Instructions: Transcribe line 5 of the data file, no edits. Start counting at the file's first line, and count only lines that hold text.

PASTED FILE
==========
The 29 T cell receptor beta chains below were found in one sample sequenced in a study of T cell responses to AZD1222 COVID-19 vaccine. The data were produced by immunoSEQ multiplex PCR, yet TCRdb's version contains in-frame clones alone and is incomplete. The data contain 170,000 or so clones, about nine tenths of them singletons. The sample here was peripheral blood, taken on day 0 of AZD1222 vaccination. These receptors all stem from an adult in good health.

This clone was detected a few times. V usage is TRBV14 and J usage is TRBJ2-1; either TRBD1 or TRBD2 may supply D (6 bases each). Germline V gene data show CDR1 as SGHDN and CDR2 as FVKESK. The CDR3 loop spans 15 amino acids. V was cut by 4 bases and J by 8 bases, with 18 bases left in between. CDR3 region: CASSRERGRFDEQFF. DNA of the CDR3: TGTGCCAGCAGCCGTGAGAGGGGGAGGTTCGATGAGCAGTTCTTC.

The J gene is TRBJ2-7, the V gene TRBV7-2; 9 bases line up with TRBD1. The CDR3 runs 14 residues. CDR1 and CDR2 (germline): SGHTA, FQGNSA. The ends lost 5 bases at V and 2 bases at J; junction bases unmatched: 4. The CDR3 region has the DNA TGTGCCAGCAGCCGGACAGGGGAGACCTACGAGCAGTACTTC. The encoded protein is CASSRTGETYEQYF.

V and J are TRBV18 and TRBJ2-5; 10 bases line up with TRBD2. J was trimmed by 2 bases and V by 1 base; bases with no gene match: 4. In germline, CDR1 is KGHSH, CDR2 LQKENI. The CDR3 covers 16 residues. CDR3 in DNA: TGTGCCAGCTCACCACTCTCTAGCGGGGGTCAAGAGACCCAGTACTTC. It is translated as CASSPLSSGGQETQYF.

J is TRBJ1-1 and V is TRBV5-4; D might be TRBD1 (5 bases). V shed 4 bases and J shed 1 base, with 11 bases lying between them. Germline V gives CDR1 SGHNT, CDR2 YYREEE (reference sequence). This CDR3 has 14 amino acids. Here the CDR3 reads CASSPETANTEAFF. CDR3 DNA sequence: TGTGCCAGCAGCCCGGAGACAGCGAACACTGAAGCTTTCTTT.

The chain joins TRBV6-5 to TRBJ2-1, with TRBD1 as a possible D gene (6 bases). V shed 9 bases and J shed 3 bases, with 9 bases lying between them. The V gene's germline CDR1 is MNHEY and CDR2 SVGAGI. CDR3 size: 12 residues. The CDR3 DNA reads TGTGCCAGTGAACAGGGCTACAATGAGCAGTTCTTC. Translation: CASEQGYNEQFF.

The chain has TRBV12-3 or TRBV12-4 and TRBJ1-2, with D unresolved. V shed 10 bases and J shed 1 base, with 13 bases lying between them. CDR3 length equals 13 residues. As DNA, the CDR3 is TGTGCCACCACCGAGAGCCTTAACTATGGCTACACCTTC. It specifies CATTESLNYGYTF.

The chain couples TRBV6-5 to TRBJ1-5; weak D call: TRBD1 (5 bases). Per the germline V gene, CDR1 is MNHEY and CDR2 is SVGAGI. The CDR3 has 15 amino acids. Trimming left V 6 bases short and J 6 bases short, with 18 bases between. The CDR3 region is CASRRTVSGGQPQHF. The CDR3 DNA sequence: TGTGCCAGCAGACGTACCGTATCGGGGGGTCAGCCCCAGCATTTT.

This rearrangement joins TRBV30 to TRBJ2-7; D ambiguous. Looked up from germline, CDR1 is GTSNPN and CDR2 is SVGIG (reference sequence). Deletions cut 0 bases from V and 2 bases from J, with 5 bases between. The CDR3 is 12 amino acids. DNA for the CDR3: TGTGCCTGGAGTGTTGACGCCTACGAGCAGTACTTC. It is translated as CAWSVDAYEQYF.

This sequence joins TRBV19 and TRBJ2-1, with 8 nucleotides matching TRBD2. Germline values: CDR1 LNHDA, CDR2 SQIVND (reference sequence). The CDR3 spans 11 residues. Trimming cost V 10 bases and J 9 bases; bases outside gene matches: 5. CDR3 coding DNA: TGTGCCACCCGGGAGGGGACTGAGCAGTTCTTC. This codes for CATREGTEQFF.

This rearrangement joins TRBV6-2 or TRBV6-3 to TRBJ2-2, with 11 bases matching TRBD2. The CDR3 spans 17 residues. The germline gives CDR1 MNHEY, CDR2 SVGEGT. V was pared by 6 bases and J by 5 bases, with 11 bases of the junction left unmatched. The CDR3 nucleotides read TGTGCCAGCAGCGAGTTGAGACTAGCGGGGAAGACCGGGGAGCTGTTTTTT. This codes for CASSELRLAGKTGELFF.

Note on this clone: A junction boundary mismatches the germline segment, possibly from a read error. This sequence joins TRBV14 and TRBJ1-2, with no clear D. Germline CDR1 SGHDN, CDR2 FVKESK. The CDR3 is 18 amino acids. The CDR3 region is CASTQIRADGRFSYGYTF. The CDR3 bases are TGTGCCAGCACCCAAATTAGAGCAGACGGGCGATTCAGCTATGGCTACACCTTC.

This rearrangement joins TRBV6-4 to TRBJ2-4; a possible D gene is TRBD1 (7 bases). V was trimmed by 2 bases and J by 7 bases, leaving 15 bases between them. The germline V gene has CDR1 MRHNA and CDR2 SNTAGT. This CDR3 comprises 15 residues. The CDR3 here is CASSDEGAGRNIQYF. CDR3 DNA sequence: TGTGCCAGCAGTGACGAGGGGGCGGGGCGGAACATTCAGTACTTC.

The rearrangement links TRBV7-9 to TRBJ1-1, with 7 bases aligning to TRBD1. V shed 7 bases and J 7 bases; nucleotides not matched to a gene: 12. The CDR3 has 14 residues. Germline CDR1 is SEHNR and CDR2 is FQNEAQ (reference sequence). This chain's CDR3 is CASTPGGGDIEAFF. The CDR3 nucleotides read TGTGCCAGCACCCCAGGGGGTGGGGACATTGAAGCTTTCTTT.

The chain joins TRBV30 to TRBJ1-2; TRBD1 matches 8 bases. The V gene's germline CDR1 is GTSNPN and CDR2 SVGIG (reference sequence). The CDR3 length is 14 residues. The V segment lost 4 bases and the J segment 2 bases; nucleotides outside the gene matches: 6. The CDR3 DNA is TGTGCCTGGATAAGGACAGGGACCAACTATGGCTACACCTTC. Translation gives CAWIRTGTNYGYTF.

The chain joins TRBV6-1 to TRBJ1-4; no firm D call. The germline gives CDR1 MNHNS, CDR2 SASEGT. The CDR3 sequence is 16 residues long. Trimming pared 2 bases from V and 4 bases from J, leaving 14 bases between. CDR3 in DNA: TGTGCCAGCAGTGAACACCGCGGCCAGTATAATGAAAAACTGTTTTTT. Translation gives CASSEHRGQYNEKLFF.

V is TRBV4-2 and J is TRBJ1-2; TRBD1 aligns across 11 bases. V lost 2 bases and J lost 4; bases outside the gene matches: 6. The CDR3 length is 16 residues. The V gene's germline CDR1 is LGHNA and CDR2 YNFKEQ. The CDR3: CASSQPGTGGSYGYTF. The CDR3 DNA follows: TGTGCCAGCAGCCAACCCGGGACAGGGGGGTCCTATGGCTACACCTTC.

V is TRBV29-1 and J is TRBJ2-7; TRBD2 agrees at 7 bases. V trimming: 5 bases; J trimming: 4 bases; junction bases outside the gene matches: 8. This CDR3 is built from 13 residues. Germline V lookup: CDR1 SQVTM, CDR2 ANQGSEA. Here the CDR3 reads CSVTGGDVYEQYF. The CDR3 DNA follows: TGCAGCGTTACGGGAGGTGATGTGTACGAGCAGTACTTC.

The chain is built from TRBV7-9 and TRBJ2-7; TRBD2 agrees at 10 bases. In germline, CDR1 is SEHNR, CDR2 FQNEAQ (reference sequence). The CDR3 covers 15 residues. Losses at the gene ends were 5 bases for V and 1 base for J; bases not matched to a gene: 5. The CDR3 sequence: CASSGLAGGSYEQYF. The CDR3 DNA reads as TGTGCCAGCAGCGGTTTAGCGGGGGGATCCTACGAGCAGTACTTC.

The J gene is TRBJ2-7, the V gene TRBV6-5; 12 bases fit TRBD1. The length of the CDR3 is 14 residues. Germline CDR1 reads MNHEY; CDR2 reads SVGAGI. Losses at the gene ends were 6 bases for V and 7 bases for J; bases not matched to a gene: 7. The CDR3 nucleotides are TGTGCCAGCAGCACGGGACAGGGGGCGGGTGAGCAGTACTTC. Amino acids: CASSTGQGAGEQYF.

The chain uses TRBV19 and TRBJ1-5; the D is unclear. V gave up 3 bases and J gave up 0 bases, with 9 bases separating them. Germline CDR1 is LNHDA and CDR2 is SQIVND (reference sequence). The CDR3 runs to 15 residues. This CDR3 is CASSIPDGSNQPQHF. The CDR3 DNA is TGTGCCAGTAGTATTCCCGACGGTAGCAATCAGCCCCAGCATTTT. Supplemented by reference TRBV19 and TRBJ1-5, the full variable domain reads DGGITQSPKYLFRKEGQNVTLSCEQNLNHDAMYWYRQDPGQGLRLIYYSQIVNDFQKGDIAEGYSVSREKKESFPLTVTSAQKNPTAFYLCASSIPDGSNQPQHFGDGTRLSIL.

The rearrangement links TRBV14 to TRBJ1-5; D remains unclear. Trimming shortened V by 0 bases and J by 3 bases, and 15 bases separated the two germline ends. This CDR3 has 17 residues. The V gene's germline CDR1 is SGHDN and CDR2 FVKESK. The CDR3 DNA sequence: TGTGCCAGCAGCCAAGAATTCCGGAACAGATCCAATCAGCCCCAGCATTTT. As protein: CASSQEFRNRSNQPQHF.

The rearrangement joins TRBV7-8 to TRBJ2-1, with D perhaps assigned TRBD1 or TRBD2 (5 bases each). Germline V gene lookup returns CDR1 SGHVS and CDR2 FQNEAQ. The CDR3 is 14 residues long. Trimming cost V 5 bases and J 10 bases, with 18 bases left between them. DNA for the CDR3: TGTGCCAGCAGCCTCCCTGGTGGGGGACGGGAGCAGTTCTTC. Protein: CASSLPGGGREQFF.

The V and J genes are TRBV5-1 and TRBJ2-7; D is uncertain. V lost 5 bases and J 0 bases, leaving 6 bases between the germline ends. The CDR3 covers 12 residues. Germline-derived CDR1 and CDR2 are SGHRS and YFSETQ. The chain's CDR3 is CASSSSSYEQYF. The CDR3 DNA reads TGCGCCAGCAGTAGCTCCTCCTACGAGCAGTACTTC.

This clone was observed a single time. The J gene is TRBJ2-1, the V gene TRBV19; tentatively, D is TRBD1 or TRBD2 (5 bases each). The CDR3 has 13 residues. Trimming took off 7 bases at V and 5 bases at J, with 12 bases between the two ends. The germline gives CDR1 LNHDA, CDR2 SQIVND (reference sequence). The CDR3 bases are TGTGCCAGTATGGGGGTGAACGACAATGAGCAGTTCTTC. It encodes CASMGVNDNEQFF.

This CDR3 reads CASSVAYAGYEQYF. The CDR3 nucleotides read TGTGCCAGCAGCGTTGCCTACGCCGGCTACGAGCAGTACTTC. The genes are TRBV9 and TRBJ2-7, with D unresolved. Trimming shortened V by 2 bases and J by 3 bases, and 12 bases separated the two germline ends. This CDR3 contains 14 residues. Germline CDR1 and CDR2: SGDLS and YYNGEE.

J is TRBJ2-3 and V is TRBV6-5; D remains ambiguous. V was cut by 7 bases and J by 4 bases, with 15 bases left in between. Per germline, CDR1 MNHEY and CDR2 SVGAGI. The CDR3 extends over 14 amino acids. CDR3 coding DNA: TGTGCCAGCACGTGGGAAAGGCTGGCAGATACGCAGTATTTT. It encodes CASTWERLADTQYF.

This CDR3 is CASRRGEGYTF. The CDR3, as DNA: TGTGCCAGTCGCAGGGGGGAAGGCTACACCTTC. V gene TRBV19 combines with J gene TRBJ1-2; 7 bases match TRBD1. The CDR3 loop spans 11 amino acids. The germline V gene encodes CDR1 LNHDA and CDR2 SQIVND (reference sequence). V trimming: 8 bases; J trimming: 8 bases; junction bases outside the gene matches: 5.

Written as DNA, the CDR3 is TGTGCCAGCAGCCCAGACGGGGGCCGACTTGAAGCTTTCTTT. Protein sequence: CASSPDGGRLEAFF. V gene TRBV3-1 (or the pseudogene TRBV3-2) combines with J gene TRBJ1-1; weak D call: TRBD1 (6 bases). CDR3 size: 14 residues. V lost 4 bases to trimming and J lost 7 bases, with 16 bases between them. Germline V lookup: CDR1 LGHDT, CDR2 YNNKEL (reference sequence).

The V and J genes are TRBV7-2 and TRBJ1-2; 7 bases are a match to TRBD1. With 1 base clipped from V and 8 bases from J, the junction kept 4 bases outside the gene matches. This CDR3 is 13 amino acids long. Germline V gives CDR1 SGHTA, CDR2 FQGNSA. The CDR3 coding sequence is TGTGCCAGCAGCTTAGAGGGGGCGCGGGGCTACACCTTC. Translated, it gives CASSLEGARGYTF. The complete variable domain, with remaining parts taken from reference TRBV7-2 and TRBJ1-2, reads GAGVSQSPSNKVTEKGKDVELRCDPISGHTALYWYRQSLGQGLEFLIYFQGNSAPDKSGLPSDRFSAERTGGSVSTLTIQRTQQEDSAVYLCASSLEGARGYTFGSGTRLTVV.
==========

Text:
J is TRBJ1-1 and V is TRBV5-4; D might be TRBD1 (5 bases). V shed 4 bases and J shed 1 base, with 11 bases lying between them. Germline V gives CDR1 SGHNT, CDR2 YYREEE (reference sequence). This CDR3 has 14 amino acids. Here the CDR3 reads CASSPETANTEAFF. CDR3 DNA sequence: TGTGCCAGCAGCCCGGAGACAGCGAACACTGAAGCTTTCTTT.